Controversial topics generate multiple viewpoints.  It's wise to acknowlege viewpoints that oppose your main thesis and then COUNTER them with information provided by experts with conflicting evidence or different interpretations. Introduce the least convincing opinion first, then introduce the opposing viewpoint with a phrase such as:   

Anderson argues

Parker contends...

Speigle disagrees...

Jenkins responds

More examples:

Marchese admits that while….
Gard contests this, stating that…
Eastman denies the effects…
Bauer disapproves of this approach…
Fisher disputes
Herpst expresses his concern…
Kelly exposes the flaws...
Perry favors an approach where…
Martin opposes...
Lynch proposes a different idea…
Amundson reacts by…
Meinberg rebuts...
Jensen refutes this…
Elsen voices concern

The Art of Paraphrasing

 

Learn more...

Paraphrase: Write It in Your Own Words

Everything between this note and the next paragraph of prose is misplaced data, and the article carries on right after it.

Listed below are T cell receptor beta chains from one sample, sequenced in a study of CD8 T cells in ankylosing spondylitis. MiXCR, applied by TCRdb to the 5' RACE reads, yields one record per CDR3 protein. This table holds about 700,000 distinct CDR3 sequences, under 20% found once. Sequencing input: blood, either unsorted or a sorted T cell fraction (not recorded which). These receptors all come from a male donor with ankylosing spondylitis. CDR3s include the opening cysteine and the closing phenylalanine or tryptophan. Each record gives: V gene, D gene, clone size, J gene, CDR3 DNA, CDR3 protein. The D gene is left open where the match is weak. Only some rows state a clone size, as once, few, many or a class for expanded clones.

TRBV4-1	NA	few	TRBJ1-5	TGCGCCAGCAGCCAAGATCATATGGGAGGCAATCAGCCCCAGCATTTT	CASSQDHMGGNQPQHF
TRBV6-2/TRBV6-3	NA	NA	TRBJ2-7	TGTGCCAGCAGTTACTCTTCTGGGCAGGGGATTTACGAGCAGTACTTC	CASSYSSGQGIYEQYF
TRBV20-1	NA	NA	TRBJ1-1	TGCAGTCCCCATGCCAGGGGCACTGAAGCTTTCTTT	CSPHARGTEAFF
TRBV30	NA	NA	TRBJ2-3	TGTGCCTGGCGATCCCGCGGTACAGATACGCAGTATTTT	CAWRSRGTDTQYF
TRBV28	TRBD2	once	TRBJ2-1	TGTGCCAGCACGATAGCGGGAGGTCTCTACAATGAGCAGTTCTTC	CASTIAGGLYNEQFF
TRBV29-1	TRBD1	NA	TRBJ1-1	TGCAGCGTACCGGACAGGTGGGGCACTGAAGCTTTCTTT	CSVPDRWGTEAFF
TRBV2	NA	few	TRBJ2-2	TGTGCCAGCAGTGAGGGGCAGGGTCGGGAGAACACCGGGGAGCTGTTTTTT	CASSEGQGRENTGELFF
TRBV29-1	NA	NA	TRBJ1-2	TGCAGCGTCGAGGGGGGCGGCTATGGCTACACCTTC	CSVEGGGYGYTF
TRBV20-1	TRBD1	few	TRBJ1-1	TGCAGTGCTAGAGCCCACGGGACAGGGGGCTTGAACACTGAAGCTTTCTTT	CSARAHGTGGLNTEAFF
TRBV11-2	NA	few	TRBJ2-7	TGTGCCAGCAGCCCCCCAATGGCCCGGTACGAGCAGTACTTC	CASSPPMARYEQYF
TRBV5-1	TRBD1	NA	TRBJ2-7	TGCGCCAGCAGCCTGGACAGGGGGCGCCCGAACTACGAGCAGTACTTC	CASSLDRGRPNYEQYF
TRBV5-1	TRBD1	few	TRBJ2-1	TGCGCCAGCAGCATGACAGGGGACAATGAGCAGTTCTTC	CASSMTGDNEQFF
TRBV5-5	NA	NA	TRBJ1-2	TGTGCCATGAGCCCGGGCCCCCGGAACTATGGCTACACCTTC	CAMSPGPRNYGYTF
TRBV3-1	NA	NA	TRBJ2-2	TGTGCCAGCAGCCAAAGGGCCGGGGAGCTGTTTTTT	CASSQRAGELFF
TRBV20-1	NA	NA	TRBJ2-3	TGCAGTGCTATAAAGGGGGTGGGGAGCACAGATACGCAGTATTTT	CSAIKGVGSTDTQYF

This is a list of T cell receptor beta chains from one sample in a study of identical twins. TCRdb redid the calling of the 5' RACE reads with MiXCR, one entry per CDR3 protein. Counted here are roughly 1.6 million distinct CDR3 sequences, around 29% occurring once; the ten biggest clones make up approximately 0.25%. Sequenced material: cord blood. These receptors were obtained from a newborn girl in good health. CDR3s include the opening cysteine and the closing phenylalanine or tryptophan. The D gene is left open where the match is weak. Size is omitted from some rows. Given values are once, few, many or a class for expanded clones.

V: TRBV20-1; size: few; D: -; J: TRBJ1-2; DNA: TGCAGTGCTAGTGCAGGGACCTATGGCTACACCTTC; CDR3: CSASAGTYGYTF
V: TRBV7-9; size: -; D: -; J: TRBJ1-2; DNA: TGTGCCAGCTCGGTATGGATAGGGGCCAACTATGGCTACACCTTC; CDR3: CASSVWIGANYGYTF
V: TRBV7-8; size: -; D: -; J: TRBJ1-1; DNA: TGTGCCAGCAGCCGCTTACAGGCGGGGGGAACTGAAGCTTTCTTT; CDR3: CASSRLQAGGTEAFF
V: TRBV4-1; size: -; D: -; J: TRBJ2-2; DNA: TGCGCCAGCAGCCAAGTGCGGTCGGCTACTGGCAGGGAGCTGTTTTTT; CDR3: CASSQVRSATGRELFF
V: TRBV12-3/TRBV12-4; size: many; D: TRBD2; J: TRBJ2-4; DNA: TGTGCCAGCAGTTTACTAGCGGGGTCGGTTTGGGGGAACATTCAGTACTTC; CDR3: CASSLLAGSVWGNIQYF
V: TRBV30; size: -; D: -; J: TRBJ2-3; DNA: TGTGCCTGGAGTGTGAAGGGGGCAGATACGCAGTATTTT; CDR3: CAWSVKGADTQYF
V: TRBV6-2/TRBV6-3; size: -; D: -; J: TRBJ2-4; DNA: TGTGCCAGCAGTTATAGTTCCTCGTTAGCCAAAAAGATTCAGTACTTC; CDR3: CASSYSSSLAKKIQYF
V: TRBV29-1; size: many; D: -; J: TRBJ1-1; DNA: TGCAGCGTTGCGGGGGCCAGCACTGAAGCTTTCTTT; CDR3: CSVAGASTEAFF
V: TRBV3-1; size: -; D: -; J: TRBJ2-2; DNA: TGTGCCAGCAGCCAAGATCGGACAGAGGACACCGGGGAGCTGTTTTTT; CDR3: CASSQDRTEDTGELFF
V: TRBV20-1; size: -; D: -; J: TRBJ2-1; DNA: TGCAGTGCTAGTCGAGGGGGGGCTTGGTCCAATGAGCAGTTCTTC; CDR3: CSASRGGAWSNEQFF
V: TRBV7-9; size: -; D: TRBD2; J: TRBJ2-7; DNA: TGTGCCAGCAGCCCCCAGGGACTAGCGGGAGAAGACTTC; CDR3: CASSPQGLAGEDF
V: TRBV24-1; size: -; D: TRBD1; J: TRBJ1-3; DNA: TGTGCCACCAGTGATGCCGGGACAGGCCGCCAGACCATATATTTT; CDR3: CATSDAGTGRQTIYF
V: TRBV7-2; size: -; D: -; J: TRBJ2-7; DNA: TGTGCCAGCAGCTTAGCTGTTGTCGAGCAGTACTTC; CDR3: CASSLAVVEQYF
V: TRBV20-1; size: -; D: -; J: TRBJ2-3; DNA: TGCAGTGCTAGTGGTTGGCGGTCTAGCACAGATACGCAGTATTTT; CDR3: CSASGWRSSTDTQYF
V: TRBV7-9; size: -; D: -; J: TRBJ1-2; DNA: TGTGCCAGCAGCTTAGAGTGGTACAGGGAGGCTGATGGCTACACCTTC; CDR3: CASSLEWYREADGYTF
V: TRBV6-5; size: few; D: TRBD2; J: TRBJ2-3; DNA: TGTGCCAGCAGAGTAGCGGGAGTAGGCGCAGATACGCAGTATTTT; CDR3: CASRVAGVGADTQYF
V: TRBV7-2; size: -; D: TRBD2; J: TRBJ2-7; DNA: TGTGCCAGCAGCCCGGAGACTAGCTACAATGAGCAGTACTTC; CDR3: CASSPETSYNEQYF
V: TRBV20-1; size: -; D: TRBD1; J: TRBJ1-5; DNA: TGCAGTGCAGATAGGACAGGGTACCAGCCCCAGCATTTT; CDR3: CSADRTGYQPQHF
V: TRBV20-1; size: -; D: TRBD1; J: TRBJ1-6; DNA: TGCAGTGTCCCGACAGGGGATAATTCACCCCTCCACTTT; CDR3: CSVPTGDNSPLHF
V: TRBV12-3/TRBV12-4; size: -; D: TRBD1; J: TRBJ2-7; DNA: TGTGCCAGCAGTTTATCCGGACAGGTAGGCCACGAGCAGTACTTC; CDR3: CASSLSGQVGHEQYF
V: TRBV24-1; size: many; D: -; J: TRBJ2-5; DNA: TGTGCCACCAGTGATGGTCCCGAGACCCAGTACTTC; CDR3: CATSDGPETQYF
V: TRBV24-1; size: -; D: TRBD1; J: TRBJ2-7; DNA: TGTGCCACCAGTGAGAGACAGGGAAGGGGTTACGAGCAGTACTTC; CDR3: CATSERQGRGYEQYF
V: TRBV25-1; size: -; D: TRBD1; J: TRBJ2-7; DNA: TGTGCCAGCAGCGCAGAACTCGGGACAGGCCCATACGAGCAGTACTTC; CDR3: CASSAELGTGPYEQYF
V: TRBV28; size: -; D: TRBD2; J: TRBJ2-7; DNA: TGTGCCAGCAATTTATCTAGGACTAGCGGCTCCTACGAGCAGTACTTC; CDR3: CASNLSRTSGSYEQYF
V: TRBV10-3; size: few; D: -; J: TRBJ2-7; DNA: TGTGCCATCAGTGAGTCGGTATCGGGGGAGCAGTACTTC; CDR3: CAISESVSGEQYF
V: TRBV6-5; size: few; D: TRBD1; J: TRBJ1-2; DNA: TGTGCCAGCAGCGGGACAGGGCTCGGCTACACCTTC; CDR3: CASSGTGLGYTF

Purdue University provides an excellent tutorial that will help you differentiated between summarizing and paraphrasing.

Identifying Effective Paraphrase
This online activity, developed by contributors to the Wisconsin Technical College System, will help you test your understanding of paraphrasing.

Successful vs. Unsuccessful Paraphrase
Provided as part of the Writer's Handbook for the University of Wisconsin, this guide digs deeper to highlight how "patchwork" paraphrasing is also plagiarism.

When Should I Paraphrase and When Should I Quote?

 

Library Information and Media Center - Monona Grove High School - Monona, Wisconsin